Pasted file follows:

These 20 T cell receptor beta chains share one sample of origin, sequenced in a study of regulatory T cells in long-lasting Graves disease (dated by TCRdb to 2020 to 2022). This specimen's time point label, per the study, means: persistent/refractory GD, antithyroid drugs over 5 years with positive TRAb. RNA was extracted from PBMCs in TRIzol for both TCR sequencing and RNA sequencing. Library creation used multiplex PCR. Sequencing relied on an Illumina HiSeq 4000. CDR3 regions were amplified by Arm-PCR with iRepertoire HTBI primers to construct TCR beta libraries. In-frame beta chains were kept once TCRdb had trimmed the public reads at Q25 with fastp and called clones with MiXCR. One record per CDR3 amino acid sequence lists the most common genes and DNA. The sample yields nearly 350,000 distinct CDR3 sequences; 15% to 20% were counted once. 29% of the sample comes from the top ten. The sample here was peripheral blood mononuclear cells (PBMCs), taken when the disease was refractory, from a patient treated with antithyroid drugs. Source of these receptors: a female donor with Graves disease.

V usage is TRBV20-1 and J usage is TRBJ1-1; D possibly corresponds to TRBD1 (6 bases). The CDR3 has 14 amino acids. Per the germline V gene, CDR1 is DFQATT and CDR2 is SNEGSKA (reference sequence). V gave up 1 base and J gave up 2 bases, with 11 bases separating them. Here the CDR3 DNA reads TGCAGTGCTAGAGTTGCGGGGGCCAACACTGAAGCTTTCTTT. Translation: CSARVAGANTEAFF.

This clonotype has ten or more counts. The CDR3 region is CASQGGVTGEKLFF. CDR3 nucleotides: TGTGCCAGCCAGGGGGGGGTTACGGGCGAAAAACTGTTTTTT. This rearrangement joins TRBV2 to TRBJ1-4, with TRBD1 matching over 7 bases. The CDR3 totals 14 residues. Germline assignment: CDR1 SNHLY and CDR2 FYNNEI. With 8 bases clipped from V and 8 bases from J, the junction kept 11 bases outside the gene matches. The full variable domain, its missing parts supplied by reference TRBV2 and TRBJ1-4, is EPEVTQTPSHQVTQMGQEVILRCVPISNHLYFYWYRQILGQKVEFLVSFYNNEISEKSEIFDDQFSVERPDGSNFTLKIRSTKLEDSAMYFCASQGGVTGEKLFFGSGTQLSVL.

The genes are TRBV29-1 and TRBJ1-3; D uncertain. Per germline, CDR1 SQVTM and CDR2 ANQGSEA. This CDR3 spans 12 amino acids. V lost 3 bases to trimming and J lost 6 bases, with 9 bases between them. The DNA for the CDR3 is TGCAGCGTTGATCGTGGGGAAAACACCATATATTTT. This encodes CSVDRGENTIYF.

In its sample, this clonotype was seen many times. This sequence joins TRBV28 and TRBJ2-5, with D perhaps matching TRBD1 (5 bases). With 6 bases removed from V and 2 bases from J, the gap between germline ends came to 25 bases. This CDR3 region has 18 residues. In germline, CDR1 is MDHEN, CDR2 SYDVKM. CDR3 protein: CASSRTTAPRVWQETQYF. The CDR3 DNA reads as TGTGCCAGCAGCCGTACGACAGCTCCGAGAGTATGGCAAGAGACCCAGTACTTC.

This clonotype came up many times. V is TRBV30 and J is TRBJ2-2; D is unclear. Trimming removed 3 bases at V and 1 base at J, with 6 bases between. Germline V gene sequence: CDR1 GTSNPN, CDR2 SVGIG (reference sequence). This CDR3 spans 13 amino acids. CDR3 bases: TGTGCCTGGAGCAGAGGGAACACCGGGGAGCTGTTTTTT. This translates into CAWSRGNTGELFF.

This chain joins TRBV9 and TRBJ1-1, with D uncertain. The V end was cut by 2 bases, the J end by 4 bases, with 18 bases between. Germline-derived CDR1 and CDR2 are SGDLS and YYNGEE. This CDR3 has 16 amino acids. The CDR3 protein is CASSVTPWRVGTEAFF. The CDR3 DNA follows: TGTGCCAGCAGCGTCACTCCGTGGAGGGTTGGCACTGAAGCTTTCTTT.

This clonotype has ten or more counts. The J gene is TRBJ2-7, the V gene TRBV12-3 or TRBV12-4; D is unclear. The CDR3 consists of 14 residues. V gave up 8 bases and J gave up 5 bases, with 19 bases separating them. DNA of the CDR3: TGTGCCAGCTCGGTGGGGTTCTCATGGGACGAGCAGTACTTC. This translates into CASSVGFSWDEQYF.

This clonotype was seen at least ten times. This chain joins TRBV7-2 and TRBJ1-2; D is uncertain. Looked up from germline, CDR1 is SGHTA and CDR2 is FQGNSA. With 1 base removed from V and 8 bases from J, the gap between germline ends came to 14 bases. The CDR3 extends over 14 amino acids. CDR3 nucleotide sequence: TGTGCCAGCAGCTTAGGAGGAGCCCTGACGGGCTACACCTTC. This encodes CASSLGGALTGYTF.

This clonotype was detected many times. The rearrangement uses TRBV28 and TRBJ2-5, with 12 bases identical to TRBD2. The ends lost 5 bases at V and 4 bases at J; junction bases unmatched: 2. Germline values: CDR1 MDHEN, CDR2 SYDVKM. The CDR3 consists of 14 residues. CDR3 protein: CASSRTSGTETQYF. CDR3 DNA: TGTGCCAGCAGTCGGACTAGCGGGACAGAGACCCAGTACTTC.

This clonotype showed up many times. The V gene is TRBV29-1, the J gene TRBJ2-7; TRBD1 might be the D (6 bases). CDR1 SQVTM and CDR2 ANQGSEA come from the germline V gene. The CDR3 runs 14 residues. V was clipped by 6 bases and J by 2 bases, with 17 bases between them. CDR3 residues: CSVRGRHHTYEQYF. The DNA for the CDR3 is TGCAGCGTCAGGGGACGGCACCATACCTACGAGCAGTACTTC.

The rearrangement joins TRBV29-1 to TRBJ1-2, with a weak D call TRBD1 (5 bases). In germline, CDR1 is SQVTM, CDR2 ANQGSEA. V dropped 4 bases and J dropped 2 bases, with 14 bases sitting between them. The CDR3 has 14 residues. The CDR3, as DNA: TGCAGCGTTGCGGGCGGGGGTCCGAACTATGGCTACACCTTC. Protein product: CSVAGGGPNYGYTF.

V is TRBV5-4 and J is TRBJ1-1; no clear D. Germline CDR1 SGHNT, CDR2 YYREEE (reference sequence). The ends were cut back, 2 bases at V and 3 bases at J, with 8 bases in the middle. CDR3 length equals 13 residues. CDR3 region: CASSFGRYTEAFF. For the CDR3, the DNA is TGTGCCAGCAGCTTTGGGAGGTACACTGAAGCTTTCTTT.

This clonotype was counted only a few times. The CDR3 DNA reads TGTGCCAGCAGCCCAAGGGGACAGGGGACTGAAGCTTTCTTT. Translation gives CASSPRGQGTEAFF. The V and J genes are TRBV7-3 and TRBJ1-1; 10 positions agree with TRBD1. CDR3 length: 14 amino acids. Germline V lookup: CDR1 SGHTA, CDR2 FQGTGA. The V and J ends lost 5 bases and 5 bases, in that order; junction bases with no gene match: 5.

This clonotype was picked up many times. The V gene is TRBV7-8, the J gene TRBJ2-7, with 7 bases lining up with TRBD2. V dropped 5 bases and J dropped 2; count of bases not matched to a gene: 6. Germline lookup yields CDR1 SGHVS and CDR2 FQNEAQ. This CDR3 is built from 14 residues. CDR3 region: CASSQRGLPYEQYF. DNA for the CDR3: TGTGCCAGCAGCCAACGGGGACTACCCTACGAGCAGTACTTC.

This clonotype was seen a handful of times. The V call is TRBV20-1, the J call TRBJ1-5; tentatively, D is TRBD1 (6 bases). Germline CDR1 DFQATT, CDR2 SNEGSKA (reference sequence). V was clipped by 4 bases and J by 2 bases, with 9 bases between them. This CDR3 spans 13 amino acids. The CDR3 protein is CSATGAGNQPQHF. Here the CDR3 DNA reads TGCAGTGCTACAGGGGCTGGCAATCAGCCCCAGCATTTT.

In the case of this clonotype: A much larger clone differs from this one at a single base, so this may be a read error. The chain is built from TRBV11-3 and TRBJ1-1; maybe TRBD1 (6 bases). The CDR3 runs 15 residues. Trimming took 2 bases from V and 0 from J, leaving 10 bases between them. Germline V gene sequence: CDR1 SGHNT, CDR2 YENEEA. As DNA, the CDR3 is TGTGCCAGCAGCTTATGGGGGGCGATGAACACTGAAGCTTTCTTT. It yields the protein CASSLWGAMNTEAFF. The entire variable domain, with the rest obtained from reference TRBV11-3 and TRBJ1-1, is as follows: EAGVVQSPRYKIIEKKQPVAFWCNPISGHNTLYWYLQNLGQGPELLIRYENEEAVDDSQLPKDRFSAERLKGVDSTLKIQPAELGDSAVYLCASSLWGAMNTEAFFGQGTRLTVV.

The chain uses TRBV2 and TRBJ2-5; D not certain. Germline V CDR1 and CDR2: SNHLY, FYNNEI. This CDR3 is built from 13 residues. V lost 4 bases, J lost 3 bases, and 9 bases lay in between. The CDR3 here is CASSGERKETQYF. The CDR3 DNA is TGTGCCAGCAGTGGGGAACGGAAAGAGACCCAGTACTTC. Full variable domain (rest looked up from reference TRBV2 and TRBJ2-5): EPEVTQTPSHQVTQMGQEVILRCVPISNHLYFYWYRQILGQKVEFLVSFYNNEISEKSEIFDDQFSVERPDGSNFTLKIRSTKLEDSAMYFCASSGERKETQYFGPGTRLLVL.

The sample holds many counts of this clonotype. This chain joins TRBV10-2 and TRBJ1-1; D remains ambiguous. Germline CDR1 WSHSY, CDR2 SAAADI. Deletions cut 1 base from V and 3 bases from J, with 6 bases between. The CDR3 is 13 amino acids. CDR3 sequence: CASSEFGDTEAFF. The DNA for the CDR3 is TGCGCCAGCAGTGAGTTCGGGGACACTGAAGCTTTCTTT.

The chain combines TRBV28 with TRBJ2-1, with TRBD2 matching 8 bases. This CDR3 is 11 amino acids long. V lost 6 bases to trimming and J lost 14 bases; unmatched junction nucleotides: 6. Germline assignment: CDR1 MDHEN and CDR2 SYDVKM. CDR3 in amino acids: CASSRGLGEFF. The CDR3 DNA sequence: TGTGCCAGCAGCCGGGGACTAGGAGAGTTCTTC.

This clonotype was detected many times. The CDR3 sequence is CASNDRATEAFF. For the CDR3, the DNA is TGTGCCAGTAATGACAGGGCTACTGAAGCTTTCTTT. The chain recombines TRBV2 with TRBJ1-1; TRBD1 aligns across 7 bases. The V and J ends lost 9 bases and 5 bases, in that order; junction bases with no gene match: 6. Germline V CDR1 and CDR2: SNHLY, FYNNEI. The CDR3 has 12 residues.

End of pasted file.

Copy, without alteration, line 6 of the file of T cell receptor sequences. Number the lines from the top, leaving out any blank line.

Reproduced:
This clonotype came up many times. V is TRBV30 and J is TRBJ2-2; D is unclear. Trimming removed 3 bases at V and 1 base at J, with 6 bases between. Germline V gene sequence: CDR1 GTSNPN, CDR2 SVGIG (reference sequence). This CDR3 spans 13 amino acids. CDR3 bases: TGTGCCTGGAGCAGAGGGAACACCGGGGAGCTGTTTTTT. This translates into CAWSRGNTGELFF.